Although there are other forms of yoga, I feel Yin and Vinyasa complement triathlon beautifully. We cannot ask our bodies to go all power all the time. By incorporating Yin yoga we allow ourselves the opportunity to slow down and breathe. Yin yoga calms and balances our body and mind. It reduces stress and increases circulation. Yin yoga allows you to gently stretch and lengthen your muscles and connective tissues. Vinyasa yoga has all the same benefits and also improves overall strength and balance. It helps to build muscular endurance. The type of muscular endurance that is required for activities with everyday living, such as carrying your children. Vinyasa yoga flows through the movements and requires great breathing control. Both styles counteract the muscle tightness triathlon causes from being in such compacted positions for long periods of time. Over time riding our bikes in an aero position and running can shorten our muscles particularly the muscles around our hips. Swimming, biking and running are linear sports and require our bodies to perform for long periods of times in one direction. Yoga balances our bodies out, by incorporating many different positions. It strengthens and develops the supporting muscles that are neglected in triathlon training. In turn this leads to increased performance and a reduced risk of injury.
Yoga can be incorporated into any phase of your training and by incorporating a mix of both Yin yoga and Vinyasa yoga it can be maintained throughout all phases of training. There is no shortage of guided online and in-person classes. Try out many different classes to find instructors who you align with, but don’t be afraid to develop a routine that works for you. Triathletes often have a more is better philosophy. They often feel anything worth doing is worth overdoing. Avoid falling into this pitfall with your yoga practice. Many benefits can be obtained by incorporating short sessions into your weekly plan. Time management is key with triathlon training and you don’t want to be exhausted from your yoga practice and not be able to execute a key ride. Therefore, start slowly and begin with Yin yoga. Then if you are adapting well try adding in Vinyasa yoga. Remember though, there is nothing wrong with sticking with a Yin practice as your main form of yoga. When beginning, keep the sessions on the shorter side for both time management and to minimize fatigue.. Twenty to thirty minutes is a great starting point. Allow yourself to be creative. Incorporating yoga 10 minutes prior to a swim, bike, or run session and 10 minutes after is a great way to fit it in. There is no right or wrong. Save the data collection and time splits for the three disciplines of triathlon. Allow your yoga practice to be your release from the overly hardcore goal oriented sport of triathlon. Yoga should be your calming Yin to triathlon’s active Yang.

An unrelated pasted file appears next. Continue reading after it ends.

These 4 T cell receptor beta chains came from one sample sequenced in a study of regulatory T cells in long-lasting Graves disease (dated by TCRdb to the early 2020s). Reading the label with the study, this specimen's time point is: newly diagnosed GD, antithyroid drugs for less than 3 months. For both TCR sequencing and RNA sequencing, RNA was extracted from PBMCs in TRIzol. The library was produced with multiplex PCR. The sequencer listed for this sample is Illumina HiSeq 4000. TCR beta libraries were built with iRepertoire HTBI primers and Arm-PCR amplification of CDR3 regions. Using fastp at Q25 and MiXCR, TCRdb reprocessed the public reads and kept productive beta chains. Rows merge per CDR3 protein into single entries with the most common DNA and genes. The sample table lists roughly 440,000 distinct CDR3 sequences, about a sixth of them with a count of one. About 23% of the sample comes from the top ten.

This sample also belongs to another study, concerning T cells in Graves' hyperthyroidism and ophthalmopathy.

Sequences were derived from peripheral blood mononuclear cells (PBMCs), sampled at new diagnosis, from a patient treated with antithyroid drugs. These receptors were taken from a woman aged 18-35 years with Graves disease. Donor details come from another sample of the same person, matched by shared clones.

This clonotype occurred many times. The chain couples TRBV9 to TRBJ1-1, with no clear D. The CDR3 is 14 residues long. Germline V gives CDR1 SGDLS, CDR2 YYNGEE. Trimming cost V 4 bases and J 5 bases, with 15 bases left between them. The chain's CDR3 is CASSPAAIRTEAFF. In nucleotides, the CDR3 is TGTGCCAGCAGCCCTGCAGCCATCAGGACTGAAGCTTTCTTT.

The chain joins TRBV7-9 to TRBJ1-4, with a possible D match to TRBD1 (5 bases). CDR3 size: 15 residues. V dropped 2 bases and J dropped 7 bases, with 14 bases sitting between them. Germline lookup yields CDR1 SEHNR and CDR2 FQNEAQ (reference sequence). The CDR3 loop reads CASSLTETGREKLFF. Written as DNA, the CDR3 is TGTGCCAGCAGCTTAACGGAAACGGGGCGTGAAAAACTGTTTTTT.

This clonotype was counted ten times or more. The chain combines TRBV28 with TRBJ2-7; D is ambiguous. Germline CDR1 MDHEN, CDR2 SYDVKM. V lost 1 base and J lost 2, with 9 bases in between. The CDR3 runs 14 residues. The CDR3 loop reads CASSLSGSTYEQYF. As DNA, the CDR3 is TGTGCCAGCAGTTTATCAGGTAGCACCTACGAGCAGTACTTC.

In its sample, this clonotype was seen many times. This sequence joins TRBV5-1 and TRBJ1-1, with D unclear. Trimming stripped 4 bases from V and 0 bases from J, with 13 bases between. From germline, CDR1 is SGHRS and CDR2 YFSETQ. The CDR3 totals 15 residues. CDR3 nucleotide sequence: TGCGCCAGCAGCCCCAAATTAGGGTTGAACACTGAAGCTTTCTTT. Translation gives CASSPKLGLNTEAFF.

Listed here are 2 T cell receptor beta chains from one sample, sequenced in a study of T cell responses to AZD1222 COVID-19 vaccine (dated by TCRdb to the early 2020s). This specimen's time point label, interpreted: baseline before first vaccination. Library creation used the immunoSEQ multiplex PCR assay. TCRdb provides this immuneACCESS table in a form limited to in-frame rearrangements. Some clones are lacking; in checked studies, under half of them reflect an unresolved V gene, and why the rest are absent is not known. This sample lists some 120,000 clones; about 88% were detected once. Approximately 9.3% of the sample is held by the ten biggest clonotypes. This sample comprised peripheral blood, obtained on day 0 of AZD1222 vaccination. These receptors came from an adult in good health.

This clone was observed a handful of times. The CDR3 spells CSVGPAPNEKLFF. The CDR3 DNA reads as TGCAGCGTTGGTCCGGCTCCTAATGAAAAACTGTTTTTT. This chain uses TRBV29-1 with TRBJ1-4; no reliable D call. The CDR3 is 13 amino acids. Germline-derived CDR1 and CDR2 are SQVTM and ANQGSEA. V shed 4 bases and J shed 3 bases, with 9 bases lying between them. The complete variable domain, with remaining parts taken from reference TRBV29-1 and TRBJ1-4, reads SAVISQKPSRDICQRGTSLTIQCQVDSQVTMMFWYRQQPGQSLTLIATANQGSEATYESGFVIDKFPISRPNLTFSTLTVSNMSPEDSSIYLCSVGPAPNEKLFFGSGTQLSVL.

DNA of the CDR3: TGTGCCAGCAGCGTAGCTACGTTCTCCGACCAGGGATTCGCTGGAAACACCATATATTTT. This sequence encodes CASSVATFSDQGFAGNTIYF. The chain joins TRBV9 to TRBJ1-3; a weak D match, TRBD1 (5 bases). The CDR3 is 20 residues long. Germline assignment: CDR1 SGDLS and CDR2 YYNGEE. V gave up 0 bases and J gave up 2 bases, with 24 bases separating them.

**The beauty of yoga is that it can be done anywhere without equipment. All you need to bring is your breath. As you advance if you feel you would like to add props start with a mat and one or two blocks. I believe living an athletic lifestyle through sport and movement is how we connect with nature, with our inner child, with our spiritual self, with our peers, with our significant others, with our bodies and this how we better ourselves. We are fortunate to have partnered with Yara Kamal and her team at Scoria "who are on a journey to reconnect again with childlike behaviors of being playful, having an active imagination and appreciation for storytelling as a grown-up. They are dedicated to shining a unique perspective on wellness, striving to create a space where others can fearlessly be themselves. " If you are looking to add some props such as a mat, blocks, bolsters or any other tool you believe will help deepen your practice then be sure to visit scoriaworld.com for 10% off your purchases.